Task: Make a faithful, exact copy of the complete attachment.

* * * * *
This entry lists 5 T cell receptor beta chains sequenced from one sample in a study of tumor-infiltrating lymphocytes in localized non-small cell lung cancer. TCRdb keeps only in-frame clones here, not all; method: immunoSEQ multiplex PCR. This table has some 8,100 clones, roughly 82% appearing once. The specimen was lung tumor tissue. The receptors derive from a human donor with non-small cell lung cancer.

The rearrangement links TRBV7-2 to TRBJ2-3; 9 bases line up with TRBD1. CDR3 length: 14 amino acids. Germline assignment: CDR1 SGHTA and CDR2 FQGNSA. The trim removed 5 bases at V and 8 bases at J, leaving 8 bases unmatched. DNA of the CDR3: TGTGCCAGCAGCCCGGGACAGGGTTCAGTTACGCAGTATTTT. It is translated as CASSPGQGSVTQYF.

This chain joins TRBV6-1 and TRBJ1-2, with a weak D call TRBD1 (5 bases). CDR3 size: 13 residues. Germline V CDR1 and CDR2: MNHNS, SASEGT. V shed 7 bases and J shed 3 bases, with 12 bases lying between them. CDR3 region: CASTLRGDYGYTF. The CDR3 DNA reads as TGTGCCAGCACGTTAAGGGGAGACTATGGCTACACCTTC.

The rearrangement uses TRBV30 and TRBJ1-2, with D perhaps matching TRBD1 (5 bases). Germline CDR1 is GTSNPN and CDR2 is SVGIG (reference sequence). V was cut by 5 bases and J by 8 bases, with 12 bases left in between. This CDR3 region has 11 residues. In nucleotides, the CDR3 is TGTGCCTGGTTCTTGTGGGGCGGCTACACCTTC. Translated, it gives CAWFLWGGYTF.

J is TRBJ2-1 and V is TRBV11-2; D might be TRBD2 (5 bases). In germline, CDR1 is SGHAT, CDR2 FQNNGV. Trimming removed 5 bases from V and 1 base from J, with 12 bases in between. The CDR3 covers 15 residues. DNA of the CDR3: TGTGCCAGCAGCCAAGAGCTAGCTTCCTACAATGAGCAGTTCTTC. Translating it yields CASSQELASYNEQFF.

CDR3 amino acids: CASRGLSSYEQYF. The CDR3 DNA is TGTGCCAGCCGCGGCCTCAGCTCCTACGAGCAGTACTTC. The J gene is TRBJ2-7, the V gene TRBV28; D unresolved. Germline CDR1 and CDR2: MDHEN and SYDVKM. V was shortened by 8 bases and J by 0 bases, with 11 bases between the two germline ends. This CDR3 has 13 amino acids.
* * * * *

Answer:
This entry lists 5 T cell receptor beta chains sequenced from one sample in a study of tumor-infiltrating lymphocytes in localized non-small cell lung cancer. TCRdb keeps only in-frame clones here, not all; method: immunoSEQ multiplex PCR. This table has some 8,100 clones, roughly 82% appearing once. The specimen was lung tumor tissue. The receptors derive from a human donor with non-small cell lung cancer.

The rearrangement links TRBV7-2 to TRBJ2-3; 9 bases line up with TRBD1. CDR3 length: 14 amino acids. Germline assignment: CDR1 SGHTA and CDR2 FQGNSA. The trim removed 5 bases at V and 8 bases at J, leaving 8 bases unmatched. DNA of the CDR3: TGTGCCAGCAGCCCGGGACAGGGTTCAGTTACGCAGTATTTT. It is translated as CASSPGQGSVTQYF.

This chain joins TRBV6-1 and TRBJ1-2, with a weak D call TRBD1 (5 bases). CDR3 size: 13 residues. Germline V CDR1 and CDR2: MNHNS, SASEGT. V shed 7 bases and J shed 3 bases, with 12 bases lying between them. CDR3 region: CASTLRGDYGYTF. The CDR3 DNA reads as TGTGCCAGCACGTTAAGGGGAGACTATGGCTACACCTTC.

The rearrangement uses TRBV30 and TRBJ1-2, with D perhaps matching TRBD1 (5 bases). Germline CDR1 is GTSNPN and CDR2 is SVGIG (reference sequence). V was cut by 5 bases and J by 8 bases, with 12 bases left in between. This CDR3 region has 11 residues. In nucleotides, the CDR3 is TGTGCCTGGTTCTTGTGGGGCGGCTACACCTTC. Translated, it gives CAWFLWGGYTF.

J is TRBJ2-1 and V is TRBV11-2; D might be TRBD2 (5 bases). In germline, CDR1 is SGHAT, CDR2 FQNNGV. Trimming removed 5 bases from V and 1 base from J, with 12 bases in between. The CDR3 covers 15 residues. DNA of the CDR3: TGTGCCAGCAGCCAAGAGCTAGCTTCCTACAATGAGCAGTTCTTC. Translating it yields CASSQELASYNEQFF.

CDR3 amino acids: CASRGLSSYEQYF. The CDR3 DNA is TGTGCCAGCCGCGGCCTCAGCTCCTACGAGCAGTACTTC. The J gene is TRBJ2-7, the V gene TRBV28; D unresolved. Germline CDR1 and CDR2: MDHEN and SYDVKM. V was shortened by 8 bases and J by 0 bases, with 11 bases between the two germline ends. This CDR3 has 13 amino acids.